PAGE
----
What a great question! I do feel in some ways, that I have fallen over the edge into some sort of madness, lol. But, I know that feeling is not exactly accurate. My decision feels a bit mad because it will mean I get less sleep, more struggle, and more work.

However, feelings aren’t always truth. In reality the decision to be part of #IMMOOC is actually quite sane and wonderful. I get to be part of, and interact with, a huge network of people invested in their own personal learning, and passionate about impacting education (and the world) for the better!  How could anyone, much less me, pass that up?!?!!!!

So, here I am, in the midst of the #IMMOOC, unsure of where exactly we are supposed to be in the book and our blogging, but loving where I am! I’ve read some of the book, reflected, engaged in the twitter chat (And might I just say, the #IMMOOC twitter chat people had incredible energy and passion. It started at 9pm my time. By 9:40 my eyes were bleary and my head was exploding. I took the gems I had read so far, reveled in the excitement for a moment longer, toyed with the idea of staying, but decided discretion is the better part of valor, and quietly left the chat for some much needed sleep.) and now have begun blogging about the Innovator’s Mindset. So, with that said, let me get to it.

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My first “You go, man!” came in the publishers forward, when I read “School can be amazing.” Before I continue, I’d like to suggest an edit. I think it should read, “School can be amazing!” Or, even, “School can be AMAZING!”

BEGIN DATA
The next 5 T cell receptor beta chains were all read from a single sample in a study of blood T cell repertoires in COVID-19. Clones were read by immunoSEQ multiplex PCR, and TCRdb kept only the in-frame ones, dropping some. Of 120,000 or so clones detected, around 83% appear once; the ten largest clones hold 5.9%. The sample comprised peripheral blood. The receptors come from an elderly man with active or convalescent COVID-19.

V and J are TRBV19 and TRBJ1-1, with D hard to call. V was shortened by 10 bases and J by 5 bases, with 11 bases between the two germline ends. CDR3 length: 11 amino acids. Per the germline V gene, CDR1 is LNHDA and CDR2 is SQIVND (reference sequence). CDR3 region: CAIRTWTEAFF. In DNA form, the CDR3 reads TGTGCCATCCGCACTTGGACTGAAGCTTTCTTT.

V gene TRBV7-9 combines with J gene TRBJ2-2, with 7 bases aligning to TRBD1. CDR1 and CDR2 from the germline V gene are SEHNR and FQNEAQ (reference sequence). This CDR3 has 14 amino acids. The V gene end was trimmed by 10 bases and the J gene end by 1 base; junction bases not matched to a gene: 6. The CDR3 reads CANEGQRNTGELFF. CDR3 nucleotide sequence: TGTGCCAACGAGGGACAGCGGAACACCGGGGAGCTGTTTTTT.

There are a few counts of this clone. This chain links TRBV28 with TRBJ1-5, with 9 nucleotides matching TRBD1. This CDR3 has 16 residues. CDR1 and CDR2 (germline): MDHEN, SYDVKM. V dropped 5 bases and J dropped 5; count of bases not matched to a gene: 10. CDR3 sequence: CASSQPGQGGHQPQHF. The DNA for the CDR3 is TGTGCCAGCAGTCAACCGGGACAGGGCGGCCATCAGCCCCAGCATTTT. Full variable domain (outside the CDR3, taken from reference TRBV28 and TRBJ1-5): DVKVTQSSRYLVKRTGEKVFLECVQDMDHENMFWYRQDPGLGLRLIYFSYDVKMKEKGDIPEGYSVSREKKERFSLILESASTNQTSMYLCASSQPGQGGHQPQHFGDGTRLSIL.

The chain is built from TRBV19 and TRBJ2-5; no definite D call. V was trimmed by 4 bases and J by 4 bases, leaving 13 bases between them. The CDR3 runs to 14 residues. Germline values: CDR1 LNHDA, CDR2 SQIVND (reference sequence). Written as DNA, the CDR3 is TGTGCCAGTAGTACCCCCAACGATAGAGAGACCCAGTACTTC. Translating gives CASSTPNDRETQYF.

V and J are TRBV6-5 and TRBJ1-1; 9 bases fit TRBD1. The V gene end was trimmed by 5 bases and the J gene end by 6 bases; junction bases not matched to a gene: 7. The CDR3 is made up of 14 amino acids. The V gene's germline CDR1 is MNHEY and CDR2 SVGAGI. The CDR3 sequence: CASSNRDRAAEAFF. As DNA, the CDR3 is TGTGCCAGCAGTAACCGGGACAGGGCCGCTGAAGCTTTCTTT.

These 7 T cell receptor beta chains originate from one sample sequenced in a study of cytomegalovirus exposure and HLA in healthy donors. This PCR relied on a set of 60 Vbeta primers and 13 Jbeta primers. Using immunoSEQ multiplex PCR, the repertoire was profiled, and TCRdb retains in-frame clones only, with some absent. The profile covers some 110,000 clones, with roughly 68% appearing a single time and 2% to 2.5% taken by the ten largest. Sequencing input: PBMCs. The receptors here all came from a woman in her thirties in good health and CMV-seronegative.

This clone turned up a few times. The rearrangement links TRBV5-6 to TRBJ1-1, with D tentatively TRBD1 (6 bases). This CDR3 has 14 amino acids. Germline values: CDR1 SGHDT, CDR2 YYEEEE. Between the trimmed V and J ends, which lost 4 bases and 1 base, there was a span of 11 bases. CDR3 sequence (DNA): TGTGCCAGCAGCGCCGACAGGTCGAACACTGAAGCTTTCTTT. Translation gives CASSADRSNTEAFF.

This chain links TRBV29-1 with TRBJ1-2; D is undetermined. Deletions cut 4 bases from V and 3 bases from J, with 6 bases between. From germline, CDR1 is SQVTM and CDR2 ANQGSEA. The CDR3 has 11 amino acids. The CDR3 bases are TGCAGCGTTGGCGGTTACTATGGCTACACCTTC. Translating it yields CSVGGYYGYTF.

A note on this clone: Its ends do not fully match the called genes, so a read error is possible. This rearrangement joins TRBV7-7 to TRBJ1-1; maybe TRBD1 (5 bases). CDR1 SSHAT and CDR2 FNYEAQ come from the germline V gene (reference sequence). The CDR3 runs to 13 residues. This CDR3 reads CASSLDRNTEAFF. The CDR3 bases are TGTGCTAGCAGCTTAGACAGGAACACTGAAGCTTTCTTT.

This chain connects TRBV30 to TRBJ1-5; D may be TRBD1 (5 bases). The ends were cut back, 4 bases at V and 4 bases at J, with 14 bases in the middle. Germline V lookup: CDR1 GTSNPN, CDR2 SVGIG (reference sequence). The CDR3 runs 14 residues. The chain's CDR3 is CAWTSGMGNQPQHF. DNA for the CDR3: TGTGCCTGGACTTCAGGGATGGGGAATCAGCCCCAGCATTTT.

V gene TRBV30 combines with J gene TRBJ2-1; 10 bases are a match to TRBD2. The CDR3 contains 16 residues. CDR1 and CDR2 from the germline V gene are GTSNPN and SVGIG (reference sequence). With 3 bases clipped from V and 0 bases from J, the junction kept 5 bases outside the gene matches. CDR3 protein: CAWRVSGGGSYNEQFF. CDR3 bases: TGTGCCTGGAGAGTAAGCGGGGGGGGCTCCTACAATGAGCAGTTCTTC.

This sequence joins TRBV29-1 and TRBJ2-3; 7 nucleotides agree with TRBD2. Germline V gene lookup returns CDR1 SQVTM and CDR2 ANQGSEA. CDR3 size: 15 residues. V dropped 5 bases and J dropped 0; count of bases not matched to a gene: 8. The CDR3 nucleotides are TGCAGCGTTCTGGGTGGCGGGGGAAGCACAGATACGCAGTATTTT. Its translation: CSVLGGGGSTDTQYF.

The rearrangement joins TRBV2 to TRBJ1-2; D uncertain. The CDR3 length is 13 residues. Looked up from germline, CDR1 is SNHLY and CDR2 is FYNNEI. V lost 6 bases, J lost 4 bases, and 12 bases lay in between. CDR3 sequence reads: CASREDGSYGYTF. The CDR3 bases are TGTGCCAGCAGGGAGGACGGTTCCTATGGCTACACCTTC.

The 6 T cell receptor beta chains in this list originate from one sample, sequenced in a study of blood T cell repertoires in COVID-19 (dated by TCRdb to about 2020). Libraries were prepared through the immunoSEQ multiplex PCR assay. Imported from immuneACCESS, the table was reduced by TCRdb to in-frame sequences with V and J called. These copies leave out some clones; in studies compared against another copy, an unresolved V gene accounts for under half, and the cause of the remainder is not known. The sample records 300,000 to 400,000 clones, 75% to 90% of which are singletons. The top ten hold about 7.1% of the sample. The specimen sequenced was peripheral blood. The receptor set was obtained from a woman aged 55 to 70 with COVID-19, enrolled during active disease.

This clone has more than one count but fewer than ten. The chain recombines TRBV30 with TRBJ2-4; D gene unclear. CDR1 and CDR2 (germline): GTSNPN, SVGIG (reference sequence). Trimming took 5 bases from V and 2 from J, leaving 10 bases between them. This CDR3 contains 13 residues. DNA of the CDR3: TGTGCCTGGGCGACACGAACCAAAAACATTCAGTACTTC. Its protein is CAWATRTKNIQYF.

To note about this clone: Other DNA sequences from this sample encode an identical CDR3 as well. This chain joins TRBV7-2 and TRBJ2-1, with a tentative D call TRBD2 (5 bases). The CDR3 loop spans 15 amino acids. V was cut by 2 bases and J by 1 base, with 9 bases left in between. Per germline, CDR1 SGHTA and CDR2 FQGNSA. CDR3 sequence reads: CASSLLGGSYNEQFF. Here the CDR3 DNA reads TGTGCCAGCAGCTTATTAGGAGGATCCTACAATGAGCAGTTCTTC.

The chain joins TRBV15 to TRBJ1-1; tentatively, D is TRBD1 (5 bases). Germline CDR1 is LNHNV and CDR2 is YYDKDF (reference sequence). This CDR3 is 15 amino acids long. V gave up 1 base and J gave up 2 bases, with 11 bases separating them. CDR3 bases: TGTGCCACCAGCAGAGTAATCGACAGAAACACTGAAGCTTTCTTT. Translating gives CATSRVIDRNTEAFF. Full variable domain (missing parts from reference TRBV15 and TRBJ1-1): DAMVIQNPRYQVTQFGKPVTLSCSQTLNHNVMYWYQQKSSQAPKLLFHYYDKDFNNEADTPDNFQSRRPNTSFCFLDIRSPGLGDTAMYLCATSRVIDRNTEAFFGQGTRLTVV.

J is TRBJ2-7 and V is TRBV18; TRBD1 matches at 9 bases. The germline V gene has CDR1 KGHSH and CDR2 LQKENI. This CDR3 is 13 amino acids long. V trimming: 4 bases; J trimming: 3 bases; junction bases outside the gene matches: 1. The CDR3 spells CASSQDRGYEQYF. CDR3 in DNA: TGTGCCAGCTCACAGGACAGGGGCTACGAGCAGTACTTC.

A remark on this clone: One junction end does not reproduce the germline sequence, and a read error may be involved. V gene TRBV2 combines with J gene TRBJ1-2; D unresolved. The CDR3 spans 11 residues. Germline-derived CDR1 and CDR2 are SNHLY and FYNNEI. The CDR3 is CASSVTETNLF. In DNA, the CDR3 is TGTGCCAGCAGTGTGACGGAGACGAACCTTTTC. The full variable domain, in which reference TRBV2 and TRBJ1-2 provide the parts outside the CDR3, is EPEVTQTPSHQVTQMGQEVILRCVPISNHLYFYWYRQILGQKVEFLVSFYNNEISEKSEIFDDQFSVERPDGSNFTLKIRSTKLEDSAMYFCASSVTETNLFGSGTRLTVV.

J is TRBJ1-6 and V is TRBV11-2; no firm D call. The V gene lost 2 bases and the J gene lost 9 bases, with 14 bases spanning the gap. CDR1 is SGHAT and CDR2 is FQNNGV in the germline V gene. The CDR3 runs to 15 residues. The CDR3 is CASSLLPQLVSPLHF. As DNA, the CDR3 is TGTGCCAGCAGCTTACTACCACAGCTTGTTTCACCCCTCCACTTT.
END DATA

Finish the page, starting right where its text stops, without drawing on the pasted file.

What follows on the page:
All too often I hear people comment — in support of school NOT being amazing — “It is school after all.” Eee gads, people. School can, and should be, amazing! If it isn’t, we are doing something wrong. Learning is awesome. Exploration is amazing. Discovery is exciting. How do we go from that to “It is school after all?”

I heard Ken Robinson speak at the NAIS conference on Friday. (Magnificent as always!) He mentioned a horrifying statistic. He said “According to the World Health Organization, unipolar depressive disorders were ranked as the third leading cause of the global burden of disease in 2004 and will move into the first place by 2030.” I thought of that as I read the introduction to George’s book. George says:

“Inspiration is one of the chief needs of today’s kids. … our responsibility isn’t solely to teach memorization or the mechanics of a task but to spark curiosity that empowers students to learn on their own.  To wonder. To explore. To become leaders.” (Innovator’s Mindset p. 4)

I would add to that list, if I may be so bold:

To struggle. To fail – and  through the failure, to learn and thrive. To consider possibilities. To find new answers and new questions. To know the joy of learning. To inspire, challenge, and teach each other, and us.

I believe in the profound work we do as educators, and the (to quote my El Sistema and Reggio friends) transformative power of education. It is not, in my humble opinion, that schools can be amazing. It is that schools should, and must be, amazing.

We have the power to positively impact the future of our youth and our world. The transformative power of education, in the hands of innovative educators who believe in the incredible beauty, goodness, power, and ability of all our students, can change the future, and cause the WHO to have to reassess and change their prediction for 2030.

A girl can hope!